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Thread: Which Beethoven cycle(s) do YOU own?

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    Senior Member itywltmt's Avatar
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    Cool Which Beethoven cycle(s) do YOU own?

    My blog this week discussed four Beethoven Symphony cycles I am the proud owner of:
    http://www.talkclassical.com/blogs/i...ycle-s-do.html

    Which ones do you own? Which ones you wish you owned? Anything special you want to share on this topic?

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    Senior Member kv466's Avatar
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    Happy to say I've got those Rene Leibowitz and Royal Philharmonic recordings on record as well! My favorite overall although I have other favorites for individual symphonies...I've also got what I think is the first Herbert von Karajan and Berlin Philharmonic recording; IF he made more than one series, not sure...also, Arturo Toscanini conducting the NBC Symphony Orchestra; very nice feel to these...love his Eroica...I've also got Gunter Wand with the NDR-Sinfornieorchester and this is a surprisingly awesome set...that's it for me unless there is a complete set in this big box of records I was recently given. Do you know if the Leibowitz recordings are available on cd?...I've only had them on record and tape...other than that I'm curious to know of other fine recordings out there.

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    Senior Member itywltmt's Avatar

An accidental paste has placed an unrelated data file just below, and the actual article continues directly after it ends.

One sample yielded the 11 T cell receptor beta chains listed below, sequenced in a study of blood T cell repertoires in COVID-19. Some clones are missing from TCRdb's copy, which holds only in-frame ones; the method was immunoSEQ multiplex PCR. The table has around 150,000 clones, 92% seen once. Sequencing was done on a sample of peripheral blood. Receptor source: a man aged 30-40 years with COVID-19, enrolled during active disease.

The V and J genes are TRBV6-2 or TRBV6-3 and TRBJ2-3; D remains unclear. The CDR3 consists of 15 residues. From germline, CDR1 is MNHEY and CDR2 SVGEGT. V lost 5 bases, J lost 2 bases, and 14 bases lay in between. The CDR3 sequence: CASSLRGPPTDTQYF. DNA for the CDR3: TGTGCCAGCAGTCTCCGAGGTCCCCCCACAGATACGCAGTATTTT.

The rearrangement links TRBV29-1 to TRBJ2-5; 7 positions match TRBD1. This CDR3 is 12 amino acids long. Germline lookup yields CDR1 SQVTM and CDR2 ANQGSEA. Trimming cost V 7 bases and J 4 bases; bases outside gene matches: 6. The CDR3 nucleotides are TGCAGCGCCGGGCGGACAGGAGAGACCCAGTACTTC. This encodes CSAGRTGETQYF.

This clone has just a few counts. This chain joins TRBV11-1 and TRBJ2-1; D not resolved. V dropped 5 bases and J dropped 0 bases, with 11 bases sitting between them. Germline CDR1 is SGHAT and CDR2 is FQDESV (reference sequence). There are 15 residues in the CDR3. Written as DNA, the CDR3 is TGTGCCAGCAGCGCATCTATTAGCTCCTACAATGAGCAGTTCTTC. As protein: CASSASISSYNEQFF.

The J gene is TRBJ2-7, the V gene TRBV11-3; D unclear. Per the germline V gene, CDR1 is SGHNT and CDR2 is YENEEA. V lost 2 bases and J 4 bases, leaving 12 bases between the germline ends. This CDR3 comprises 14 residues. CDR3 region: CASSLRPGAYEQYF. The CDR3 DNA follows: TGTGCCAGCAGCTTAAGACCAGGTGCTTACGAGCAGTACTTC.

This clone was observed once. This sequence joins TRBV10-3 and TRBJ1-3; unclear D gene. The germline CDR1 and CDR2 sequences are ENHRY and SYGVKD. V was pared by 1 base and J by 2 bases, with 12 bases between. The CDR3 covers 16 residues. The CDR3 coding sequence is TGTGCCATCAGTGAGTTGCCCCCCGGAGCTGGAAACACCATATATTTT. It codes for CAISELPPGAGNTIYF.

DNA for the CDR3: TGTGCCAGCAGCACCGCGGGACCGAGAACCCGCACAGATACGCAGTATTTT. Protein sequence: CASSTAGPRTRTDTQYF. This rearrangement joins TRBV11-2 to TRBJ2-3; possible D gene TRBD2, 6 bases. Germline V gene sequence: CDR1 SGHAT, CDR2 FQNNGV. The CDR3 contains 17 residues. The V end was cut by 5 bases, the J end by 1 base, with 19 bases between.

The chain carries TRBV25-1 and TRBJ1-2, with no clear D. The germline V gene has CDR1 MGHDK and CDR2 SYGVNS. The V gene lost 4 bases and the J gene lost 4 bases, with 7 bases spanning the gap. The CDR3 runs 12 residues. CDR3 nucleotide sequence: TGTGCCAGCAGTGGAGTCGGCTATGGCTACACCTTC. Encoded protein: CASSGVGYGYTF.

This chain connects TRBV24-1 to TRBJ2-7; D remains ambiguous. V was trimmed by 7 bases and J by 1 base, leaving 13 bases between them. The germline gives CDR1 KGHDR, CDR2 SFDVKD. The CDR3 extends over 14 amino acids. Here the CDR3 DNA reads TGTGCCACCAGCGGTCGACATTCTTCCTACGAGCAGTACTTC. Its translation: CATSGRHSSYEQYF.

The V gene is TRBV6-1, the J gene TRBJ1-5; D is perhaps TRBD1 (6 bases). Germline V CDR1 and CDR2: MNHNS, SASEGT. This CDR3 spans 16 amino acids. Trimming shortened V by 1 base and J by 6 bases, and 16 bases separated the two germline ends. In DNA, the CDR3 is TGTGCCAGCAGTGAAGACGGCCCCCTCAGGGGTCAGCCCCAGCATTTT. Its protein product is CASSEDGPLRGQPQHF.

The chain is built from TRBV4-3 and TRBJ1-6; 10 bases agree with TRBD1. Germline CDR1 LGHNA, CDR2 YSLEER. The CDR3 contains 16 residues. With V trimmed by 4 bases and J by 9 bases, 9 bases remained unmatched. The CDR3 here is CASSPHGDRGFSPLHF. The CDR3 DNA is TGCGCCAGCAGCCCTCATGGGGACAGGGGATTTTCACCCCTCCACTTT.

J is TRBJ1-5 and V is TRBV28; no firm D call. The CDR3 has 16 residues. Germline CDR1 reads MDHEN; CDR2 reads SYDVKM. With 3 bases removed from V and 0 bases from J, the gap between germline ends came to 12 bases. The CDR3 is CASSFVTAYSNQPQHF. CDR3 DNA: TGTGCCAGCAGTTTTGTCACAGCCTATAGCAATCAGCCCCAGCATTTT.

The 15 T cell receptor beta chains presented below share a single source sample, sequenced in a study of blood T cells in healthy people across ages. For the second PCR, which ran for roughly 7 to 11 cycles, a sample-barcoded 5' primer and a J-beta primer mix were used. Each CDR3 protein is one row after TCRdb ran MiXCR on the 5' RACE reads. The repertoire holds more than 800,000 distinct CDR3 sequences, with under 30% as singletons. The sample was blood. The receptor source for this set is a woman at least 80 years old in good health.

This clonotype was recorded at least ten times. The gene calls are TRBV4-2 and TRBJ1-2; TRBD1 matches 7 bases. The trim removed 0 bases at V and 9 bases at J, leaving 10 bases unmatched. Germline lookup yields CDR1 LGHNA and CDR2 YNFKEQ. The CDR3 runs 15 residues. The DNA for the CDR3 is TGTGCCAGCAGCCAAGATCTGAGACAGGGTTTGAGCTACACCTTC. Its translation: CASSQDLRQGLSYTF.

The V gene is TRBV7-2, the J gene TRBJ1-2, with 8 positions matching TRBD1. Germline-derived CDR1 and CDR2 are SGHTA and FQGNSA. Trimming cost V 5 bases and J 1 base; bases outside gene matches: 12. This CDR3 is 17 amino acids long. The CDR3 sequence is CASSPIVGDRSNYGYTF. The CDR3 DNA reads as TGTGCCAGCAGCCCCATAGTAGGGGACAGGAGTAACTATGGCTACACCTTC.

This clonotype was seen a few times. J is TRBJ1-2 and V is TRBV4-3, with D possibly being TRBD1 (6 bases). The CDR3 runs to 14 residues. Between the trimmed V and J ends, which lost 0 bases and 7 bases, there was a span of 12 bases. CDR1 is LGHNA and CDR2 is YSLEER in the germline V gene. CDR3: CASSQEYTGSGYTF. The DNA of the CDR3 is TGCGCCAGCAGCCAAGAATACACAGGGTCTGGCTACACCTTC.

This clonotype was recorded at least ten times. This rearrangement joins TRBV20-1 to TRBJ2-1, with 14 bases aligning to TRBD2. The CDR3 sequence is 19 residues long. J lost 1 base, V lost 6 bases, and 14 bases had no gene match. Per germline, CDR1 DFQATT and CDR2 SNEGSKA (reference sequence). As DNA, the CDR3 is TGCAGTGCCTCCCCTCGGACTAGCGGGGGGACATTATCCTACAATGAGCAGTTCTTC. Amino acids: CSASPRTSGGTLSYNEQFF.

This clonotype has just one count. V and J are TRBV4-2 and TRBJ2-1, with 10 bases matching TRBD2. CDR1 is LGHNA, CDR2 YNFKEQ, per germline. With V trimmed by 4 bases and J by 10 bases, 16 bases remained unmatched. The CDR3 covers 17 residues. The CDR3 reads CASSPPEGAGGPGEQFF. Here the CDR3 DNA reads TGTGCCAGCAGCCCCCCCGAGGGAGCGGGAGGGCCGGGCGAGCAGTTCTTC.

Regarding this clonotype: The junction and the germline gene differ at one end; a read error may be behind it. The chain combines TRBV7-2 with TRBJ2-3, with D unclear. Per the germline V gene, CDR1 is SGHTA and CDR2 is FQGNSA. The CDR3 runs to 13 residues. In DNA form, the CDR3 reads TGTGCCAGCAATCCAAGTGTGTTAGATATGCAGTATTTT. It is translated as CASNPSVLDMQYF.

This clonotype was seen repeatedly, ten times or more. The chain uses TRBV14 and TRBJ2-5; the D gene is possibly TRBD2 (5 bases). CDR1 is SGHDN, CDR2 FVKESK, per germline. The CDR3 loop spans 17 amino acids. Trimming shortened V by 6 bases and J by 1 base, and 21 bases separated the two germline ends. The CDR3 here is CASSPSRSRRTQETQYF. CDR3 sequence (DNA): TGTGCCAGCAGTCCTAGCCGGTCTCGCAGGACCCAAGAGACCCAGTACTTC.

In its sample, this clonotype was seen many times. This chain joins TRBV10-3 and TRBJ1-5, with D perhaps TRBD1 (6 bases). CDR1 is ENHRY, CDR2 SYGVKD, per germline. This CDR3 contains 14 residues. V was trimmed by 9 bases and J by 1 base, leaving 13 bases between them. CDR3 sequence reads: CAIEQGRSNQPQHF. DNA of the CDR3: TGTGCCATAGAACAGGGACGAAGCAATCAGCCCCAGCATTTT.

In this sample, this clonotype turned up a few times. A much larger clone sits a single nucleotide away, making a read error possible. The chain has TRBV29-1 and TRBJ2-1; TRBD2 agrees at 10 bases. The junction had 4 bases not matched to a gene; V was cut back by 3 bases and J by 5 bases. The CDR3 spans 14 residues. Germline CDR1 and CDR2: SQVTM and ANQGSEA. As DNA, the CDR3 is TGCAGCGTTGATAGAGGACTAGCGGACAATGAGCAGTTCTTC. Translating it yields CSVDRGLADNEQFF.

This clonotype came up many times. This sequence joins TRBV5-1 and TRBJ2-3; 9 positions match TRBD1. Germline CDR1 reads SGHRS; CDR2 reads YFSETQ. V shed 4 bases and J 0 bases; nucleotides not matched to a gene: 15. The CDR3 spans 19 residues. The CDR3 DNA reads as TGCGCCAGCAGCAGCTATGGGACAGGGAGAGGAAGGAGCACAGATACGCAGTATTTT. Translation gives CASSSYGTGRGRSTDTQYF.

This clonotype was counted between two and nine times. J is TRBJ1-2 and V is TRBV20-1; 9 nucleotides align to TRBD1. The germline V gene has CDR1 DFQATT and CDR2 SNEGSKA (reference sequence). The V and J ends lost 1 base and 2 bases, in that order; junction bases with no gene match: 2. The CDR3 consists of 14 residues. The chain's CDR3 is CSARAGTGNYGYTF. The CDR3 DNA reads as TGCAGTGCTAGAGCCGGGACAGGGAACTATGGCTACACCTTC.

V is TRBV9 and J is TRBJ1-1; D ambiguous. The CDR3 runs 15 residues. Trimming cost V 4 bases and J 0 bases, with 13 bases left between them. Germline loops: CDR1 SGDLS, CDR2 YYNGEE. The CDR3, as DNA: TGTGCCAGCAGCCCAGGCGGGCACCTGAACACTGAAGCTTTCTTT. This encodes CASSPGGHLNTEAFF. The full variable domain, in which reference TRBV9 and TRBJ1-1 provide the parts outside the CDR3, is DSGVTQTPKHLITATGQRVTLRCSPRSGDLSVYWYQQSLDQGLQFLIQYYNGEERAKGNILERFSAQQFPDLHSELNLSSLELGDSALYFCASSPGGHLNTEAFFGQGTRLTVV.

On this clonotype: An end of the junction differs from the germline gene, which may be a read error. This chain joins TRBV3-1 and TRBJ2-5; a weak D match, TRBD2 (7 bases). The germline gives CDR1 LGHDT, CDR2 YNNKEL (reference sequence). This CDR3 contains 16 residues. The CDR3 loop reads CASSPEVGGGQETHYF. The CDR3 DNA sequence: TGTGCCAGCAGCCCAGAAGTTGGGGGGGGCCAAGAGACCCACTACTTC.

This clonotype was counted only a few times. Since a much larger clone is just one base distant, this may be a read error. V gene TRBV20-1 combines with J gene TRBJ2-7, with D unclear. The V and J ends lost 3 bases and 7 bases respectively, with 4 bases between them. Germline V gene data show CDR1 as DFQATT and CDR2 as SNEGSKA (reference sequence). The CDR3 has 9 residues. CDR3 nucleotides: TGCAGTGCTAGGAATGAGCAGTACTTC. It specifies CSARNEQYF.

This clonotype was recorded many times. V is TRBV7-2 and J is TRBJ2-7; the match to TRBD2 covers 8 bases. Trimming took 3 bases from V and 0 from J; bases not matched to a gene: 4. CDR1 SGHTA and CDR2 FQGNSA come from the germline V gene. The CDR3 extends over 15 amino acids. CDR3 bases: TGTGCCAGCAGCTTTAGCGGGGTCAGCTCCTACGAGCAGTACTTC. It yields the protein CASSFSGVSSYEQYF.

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    Quote Originally Posted by kv466 View Post
    Happy to say I've got those Rene Leibowitz and Royal Philharmonic recordings on record as well! My favorite overall although I have other favorites for individual symphonies...I've also got what I think is the first Herbert von Karajan and Berlin Philharmonic recording; IF he made more than one series, not sure...also, Arturo Toscanini conducting the NBC Symphony Orchestra; very nice feel to these...love his Eroica...I've also got Gunter Wand with the NDR-Sinfornieorchester and this is a surprisingly awesome set...that's it for me unless there is a complete set in this big box of records I was recently given. Do you know if the Leibowitz recordings are available on cd?...I've only had them on record and tape...other than that I'm curious to know of other fine recordings out there.
    On my blog post, I point out the Leibowitz recordings were re-issued and remastered on the Chesky label (link embedded in my blog, also a link to a torrent if you dare want to download them...)

    I know Karajan recorded FOUR Beethoven cycles, and three of them (I think) were with the BPO. I believe his set from the 60's (early stereo) are available at a budget price from DG. Also, you will find his first cycle, with the Philharmonia - I believe the first ever set issued in a box by anybody - as well as most of the Toscanini set (1951, I believe) on Public Domain Classic.

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    Senior Member Amfibius's Avatar
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    Which ones do I have? I have full box sets by:

    - Karajan 1960's
    - Walter